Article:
A Needy Boalt Hall Looks to Private Money
By Christopher Edley Jr.
Christopher Edley Jr. is dean of UC Berkeley's Boalt Hall School of Law.
January 17, 2005
Should we "privatize" parts of the University of California, as some have suggested? The mere mention of the idea is enough to start a war. In fact, I've learned never to use the term to describe the goals for my law school, Berkeley's Boalt Hall, because, frankly, it confuses more than illuminates.
But we do need to think about substantive structural changes in the way we do business. To understand how I view the future here at Boalt Hall, it is important to distinguish between our mission, our governance and our financing.
I am not interested in privatizing Boalt Hall's mission. The university's overall mission is to provide public access to world-class excellence at a bargain price. Unlike the UC undergraduate programs, we've never offered "mass" education — we're too small for that — but affordability has always been a top goal.
Yet the state is increasingly unwilling or unable to pay for excellence, so escalating tuition, partially offsetting neglectful appropriations, threatens to make the bargain a cherished memory.
Tuition for California residents at Boalt Hall, where I became dean last July, is about $22,000. That is roughly two-thirds of what Stanford and Harvard law schools charge, and double what Boalt charged just four years ago. Ten years ago, Boalt cost only a third of the top privates, and I regularly see alumni who, a generation ago, got three years of a world-class legal education for a total of $750.
So if we aren't mass, and the bargain is at risk, what is "public" about our mission? First, a great public law school must be inclusive to produce leaders for all communities and sectors. Higher tuitions forced by state cuts must be countered with strong financial aid policies and loan forgiveness for public interest graduates.
Second, we have an obligation to harness our excellence in teaching and research so that we can help tackle the toughest, most critical problems facing California, the nation and the world. The best lawyers are problem-solvers, and the best public law schools should be leveraging their intellectual capital to make a difference not just in the private sphere but in the public arena as well. Contributions that trickle by chance from a private university can, if we keep our eyes on the prize, flood forth from a great public one.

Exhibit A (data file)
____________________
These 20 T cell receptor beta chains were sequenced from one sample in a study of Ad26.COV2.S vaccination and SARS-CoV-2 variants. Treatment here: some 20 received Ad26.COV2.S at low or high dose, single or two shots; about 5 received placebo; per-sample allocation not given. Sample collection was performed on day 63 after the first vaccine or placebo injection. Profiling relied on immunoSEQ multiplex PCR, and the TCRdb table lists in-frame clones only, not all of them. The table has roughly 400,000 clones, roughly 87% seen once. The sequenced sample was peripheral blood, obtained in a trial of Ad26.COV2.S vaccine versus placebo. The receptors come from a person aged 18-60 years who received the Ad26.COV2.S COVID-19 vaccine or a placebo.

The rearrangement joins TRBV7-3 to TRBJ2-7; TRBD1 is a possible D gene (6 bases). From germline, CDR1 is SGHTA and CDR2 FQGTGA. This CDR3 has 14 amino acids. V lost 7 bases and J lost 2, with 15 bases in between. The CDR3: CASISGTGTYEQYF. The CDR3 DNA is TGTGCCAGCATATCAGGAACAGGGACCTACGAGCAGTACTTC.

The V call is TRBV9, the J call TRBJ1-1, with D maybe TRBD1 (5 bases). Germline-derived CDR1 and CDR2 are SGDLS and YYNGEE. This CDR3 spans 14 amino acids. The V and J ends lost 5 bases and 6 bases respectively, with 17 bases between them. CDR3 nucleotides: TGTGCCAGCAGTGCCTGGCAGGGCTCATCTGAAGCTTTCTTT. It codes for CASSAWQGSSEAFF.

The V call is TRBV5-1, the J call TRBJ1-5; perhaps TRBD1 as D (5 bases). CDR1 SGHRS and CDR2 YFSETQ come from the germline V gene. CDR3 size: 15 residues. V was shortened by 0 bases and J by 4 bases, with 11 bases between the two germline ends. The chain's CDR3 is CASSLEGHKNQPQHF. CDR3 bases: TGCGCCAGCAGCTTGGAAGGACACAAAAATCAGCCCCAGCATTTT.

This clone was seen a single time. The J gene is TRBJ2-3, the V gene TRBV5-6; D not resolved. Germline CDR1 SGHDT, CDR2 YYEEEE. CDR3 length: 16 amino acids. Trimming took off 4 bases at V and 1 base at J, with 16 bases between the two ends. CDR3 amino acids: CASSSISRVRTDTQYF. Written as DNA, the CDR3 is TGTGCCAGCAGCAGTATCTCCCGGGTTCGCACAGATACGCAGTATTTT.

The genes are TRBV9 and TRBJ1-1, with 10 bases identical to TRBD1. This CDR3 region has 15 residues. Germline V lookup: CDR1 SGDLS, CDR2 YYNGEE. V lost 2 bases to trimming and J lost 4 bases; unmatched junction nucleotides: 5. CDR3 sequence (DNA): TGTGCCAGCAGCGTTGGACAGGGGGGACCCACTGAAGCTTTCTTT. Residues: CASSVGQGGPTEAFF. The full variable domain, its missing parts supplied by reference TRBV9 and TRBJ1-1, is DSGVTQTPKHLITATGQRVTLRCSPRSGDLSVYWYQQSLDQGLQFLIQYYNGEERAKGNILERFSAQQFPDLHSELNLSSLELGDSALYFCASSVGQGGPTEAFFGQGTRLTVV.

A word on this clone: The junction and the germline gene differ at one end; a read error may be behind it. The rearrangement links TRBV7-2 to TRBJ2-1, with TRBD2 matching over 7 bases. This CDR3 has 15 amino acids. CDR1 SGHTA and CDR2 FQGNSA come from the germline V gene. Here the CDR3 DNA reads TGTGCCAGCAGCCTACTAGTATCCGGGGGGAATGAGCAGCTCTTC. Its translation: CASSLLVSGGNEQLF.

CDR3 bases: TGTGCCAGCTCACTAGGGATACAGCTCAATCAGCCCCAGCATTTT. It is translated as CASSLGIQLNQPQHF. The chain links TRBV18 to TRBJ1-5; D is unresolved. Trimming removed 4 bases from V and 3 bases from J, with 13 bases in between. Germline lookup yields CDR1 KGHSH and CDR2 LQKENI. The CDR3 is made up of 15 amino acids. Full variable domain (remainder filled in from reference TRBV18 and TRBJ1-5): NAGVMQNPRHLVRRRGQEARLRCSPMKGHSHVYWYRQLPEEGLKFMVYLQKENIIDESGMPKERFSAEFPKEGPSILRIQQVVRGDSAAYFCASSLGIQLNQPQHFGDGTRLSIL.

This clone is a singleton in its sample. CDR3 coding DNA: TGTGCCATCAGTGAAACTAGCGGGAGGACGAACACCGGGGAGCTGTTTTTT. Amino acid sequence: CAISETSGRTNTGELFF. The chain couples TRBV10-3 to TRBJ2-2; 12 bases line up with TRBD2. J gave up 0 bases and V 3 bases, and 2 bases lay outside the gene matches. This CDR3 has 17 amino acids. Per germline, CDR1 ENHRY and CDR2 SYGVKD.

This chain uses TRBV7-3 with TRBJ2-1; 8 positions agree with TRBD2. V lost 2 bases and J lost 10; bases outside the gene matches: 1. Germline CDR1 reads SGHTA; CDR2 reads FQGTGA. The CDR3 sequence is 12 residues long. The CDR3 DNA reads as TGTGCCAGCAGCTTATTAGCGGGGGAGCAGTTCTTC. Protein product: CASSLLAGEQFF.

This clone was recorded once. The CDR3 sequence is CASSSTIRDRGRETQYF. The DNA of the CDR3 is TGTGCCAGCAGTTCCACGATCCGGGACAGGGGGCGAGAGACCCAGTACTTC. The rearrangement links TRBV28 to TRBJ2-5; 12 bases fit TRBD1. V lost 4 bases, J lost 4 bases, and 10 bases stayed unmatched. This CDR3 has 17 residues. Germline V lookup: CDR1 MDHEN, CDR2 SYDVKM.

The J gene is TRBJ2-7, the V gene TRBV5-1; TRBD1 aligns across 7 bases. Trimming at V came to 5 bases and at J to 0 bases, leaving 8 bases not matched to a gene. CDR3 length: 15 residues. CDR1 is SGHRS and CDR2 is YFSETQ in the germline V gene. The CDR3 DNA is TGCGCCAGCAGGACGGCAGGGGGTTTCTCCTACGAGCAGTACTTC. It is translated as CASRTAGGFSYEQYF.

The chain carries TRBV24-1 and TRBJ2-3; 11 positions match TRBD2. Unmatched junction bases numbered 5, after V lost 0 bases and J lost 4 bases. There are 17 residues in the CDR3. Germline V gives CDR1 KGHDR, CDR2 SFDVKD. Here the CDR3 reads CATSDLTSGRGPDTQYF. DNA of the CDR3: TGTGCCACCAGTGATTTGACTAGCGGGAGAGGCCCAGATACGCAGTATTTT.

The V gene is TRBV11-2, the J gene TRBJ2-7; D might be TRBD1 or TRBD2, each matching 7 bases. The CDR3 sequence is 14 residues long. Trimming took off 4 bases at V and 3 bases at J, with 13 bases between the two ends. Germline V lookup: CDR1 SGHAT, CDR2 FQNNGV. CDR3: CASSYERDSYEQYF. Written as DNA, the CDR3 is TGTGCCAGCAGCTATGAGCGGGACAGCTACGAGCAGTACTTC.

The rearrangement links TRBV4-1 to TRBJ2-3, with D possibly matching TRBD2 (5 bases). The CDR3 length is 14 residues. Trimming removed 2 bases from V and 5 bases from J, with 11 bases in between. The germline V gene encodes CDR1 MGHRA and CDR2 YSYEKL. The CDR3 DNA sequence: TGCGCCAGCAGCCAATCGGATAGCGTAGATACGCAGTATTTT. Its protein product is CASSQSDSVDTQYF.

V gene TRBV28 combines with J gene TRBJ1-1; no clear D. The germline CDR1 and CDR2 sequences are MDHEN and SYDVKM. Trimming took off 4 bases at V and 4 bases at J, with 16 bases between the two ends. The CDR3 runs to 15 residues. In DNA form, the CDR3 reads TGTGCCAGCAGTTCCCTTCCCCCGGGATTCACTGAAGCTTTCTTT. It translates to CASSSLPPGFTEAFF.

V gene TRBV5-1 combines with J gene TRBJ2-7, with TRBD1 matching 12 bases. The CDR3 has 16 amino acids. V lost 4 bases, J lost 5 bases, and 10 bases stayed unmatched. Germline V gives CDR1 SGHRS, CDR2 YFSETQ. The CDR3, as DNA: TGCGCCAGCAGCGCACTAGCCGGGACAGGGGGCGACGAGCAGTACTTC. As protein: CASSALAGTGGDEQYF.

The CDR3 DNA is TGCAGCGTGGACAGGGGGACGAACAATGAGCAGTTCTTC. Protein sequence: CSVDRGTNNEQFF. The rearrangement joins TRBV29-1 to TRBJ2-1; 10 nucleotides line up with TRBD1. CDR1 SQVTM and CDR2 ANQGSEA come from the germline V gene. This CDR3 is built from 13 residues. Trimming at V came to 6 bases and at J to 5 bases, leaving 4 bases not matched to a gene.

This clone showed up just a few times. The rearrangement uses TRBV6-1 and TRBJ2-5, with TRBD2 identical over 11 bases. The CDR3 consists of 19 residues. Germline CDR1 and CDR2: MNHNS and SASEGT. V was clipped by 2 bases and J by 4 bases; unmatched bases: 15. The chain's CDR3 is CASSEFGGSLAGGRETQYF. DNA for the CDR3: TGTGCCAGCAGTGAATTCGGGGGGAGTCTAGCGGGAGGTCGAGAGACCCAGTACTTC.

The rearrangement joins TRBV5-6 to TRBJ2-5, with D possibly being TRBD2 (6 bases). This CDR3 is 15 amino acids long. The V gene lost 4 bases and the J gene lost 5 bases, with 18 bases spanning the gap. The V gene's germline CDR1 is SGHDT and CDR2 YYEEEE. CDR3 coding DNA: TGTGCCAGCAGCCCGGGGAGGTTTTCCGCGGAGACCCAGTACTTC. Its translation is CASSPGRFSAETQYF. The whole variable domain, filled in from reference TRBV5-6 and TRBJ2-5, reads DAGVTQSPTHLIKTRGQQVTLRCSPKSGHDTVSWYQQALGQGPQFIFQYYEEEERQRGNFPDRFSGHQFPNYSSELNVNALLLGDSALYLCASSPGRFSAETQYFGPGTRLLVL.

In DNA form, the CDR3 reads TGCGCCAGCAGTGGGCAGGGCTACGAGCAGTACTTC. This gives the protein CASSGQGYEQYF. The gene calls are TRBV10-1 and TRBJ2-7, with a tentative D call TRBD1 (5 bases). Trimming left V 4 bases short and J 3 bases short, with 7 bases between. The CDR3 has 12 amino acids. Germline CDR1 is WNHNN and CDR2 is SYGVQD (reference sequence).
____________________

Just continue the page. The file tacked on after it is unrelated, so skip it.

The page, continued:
That's our public mission, and I don't intend to jeopardize it.
Nor do I want to privatize the way Boalt Hall is governed. I don't support ending the control of the regents and the Legislature over this or any other UC school. As much as I dislike the red tape and overregulation of a large public university, I welcome accountability.
But ultimately, what if Sacramento really won't fully fund our inviolate mission? Resources are vital; we can't do the job without them. The conclusion I've reached, at least for Boalt, is that we need a "burden-sharing" strategy, in which we persuade alumni and other private donors that our mission warrants their support — their investment — in creating leaders and solving problems that matter.
Sure, private fundraising has been on the rise at Boalt and throughout UC for some years. The dominant alumni mind-set, however, is that surely the state is paying to sustain the access and excellence that make us great, when that is no longer the case. Boalt is probably typical of UC in that a decent proportion of alumni do contribute, but in amounts that are dwarfed by private competitors. Yale Law School, with an alumni body comparable to Boalt's, has eight times as many professional fundraisers, and also eight times the endowment income per student.
We will change this. We will make the case not just to the state but to outside donors as well that having a world-class law school in a world-class research university is smart, and that it is worth supporting.
List your favorite examples of mind-bogglingly difficult challenges — racial justice at home; economic growth abroad; balancing security and liberty; exploiting breakthroughs in science and technology; making our diversity a source of strength, not hate. Meaningful progress on any of these will require the skills and imagination of terrific lawyers to craft the laws and the contracts, to design the institutions and policies, to structure our businesses and protect our rights. Great public law schools can make a difference.
Ultimately, the key to getting the private resources we need, ironically, is in vigorous pursuit of our public mission.
A starvation diet for higher education is like burning seed corn. For a state that has been all about the future, the explanation for such profound error can only be a mysterious civic disease of a terrible sort. I'm patient with prayer-based remedies but, meanwhile, the excellence of Boalt and other institutions requires private resources. Is that privatization? The word's misleading, but the need is clear.
Copyright 2005 Los Angeles Times